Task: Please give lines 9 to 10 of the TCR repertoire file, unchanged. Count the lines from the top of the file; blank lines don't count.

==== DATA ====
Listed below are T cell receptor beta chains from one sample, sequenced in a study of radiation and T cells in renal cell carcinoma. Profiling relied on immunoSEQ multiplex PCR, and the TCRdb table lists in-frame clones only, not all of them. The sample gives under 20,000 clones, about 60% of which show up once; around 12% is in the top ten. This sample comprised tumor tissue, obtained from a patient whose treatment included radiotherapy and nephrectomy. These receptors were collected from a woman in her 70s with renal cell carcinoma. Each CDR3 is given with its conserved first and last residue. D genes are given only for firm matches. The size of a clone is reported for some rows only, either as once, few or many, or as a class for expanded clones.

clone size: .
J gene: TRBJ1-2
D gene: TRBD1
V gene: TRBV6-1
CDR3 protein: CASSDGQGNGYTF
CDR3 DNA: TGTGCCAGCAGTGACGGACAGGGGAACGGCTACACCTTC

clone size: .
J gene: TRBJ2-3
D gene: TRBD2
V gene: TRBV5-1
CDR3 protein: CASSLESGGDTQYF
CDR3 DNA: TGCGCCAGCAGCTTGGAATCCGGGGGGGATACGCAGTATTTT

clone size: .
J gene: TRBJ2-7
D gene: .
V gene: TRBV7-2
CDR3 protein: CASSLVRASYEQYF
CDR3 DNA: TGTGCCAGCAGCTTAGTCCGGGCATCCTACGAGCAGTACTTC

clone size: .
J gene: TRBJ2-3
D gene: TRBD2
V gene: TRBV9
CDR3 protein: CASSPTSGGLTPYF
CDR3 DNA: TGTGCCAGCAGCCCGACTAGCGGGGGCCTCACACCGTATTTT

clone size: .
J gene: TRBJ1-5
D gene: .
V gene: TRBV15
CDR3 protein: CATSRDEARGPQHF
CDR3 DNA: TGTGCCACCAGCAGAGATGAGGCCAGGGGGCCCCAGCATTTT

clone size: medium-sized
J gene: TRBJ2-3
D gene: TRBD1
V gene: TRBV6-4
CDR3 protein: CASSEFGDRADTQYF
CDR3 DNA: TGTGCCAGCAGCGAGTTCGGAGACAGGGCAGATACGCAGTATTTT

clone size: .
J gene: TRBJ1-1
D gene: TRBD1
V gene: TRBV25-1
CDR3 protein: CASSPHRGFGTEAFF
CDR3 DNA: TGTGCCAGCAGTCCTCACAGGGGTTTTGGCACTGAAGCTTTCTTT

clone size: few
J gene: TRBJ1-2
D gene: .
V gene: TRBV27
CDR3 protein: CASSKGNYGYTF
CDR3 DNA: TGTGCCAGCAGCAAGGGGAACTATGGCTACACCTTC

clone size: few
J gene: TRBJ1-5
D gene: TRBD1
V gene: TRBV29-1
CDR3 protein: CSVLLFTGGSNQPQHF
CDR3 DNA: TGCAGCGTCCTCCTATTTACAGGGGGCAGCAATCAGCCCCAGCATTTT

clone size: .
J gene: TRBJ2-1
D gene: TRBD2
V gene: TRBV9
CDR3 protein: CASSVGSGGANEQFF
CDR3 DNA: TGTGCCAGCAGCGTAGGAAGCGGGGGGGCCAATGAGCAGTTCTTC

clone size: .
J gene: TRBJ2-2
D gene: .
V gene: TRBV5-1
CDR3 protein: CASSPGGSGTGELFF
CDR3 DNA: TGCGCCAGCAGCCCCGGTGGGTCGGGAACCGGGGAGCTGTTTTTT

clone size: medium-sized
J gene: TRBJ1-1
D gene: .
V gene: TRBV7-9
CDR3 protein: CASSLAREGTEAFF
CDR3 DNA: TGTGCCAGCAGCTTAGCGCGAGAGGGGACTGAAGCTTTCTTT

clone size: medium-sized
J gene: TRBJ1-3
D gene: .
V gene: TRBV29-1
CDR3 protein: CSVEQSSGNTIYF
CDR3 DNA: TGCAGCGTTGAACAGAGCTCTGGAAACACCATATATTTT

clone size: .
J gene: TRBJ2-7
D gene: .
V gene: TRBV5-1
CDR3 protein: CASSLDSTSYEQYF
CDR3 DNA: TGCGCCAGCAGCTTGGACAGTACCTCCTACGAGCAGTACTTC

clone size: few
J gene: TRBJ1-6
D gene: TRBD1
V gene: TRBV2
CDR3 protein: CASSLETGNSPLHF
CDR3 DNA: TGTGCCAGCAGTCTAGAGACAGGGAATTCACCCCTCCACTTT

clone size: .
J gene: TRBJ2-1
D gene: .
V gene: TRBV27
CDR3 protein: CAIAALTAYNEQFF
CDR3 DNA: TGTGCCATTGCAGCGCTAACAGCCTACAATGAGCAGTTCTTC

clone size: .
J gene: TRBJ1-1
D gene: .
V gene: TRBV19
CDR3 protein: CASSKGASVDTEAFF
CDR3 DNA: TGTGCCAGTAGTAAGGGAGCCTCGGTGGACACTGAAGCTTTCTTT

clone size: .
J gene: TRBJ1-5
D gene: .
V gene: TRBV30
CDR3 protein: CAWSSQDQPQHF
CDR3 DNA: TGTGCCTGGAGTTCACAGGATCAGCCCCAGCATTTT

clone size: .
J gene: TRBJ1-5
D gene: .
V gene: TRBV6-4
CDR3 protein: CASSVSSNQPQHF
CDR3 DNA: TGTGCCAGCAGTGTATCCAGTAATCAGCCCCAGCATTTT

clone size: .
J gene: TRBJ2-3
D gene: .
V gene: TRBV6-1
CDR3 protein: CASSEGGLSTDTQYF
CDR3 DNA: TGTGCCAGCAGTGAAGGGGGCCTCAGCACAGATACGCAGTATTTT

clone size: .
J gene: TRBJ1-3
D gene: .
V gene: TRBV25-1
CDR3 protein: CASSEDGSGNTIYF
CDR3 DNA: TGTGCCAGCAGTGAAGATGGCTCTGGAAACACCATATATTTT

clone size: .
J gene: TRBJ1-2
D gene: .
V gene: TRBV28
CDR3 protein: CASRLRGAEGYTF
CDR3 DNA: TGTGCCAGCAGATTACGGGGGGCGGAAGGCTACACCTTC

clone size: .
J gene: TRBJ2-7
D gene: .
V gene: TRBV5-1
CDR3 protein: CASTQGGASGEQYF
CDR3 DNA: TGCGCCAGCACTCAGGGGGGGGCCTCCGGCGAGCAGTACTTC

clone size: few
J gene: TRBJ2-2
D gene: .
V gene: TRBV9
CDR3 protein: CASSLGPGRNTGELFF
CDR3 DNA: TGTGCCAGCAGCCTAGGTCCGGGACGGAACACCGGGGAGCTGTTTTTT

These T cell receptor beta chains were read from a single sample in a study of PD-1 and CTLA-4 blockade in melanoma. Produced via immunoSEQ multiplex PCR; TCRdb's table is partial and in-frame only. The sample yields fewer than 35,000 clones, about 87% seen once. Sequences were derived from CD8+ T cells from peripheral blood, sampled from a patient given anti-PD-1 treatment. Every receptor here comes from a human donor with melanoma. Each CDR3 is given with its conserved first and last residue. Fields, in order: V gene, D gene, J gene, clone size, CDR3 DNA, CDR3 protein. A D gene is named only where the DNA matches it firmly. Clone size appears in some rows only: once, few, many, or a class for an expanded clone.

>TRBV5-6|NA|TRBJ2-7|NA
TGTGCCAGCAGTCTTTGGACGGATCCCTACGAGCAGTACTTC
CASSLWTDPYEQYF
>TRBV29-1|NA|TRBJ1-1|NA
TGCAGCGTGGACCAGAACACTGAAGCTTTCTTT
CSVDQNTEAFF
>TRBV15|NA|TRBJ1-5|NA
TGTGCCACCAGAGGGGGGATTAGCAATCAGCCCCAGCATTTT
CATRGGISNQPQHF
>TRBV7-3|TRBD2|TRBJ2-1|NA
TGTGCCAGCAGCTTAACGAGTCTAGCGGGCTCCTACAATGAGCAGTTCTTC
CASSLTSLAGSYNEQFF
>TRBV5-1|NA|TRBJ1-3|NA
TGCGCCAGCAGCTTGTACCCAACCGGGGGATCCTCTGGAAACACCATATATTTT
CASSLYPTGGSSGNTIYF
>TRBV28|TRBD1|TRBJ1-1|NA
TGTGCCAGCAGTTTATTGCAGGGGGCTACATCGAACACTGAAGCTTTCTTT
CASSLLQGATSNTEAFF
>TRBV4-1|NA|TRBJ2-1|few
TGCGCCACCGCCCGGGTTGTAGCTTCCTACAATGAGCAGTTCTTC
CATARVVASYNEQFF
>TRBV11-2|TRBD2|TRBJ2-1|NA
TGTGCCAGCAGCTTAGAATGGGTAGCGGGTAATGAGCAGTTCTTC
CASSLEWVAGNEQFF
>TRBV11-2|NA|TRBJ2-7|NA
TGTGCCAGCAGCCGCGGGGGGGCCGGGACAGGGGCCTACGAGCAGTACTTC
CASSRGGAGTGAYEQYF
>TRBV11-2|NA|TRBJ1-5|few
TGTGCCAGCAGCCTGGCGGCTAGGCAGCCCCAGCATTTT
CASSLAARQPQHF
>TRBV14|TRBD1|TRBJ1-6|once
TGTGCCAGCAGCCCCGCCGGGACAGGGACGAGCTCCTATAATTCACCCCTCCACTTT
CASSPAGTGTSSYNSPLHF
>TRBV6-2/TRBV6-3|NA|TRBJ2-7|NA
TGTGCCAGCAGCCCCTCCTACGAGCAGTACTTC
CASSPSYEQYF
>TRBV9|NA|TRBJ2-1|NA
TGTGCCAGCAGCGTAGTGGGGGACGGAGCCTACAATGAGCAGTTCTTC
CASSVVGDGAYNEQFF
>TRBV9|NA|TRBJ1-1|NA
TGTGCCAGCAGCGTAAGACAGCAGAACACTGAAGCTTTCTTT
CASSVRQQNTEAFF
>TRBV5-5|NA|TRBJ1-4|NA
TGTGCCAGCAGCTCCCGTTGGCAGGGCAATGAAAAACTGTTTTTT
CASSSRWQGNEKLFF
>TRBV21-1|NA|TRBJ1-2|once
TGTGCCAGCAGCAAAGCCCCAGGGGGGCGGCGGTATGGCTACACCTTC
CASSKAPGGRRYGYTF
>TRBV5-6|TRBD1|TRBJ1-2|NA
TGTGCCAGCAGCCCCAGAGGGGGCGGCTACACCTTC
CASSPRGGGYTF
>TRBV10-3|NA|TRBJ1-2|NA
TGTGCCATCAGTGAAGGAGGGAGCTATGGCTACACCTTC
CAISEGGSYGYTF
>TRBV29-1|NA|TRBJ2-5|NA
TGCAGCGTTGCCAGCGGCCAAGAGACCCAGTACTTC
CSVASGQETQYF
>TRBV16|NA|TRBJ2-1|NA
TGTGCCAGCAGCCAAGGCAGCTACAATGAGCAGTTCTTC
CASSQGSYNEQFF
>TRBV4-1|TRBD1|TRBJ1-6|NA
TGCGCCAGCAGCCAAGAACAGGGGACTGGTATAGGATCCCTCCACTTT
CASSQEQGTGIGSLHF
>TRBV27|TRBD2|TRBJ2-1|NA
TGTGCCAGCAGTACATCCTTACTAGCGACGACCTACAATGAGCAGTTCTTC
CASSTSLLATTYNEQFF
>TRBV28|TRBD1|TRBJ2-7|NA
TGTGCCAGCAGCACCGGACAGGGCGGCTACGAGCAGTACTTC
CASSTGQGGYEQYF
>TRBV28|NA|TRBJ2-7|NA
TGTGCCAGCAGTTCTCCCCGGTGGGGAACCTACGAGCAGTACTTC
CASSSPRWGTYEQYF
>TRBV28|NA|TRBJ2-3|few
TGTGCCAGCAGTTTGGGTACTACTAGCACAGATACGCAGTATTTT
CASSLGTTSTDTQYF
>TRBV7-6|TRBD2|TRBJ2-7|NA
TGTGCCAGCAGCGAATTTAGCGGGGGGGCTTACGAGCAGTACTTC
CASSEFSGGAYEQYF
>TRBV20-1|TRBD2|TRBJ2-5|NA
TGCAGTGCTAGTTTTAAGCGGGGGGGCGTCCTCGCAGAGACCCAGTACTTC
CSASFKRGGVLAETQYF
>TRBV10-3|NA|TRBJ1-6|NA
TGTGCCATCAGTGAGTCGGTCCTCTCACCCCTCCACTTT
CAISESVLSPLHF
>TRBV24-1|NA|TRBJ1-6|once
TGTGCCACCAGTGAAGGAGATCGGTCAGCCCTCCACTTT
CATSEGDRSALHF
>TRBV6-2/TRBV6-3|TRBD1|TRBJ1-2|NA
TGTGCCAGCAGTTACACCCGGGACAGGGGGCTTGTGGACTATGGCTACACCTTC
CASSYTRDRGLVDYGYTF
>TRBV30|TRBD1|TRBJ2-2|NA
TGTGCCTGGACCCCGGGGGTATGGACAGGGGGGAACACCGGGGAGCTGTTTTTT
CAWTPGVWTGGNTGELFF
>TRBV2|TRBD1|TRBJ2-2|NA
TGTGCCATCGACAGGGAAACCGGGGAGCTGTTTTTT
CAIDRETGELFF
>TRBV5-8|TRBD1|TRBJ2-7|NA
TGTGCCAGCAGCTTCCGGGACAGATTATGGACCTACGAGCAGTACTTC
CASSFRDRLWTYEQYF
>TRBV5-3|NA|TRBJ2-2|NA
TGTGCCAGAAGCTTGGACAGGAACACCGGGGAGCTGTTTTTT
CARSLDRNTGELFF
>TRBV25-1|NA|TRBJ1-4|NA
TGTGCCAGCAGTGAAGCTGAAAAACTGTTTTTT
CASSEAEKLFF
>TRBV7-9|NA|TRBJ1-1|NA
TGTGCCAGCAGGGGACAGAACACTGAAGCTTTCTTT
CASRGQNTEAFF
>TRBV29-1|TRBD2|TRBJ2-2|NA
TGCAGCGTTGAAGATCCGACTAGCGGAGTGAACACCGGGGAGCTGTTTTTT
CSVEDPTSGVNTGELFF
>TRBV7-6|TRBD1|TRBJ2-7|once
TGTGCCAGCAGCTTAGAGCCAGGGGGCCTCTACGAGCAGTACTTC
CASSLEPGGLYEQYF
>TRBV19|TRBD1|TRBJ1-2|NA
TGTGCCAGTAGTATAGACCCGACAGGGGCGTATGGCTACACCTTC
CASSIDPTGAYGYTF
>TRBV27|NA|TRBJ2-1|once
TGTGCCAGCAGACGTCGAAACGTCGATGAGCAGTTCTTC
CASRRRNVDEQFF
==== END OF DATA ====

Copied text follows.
J gene: TRBJ2-3
D gene: TRBD2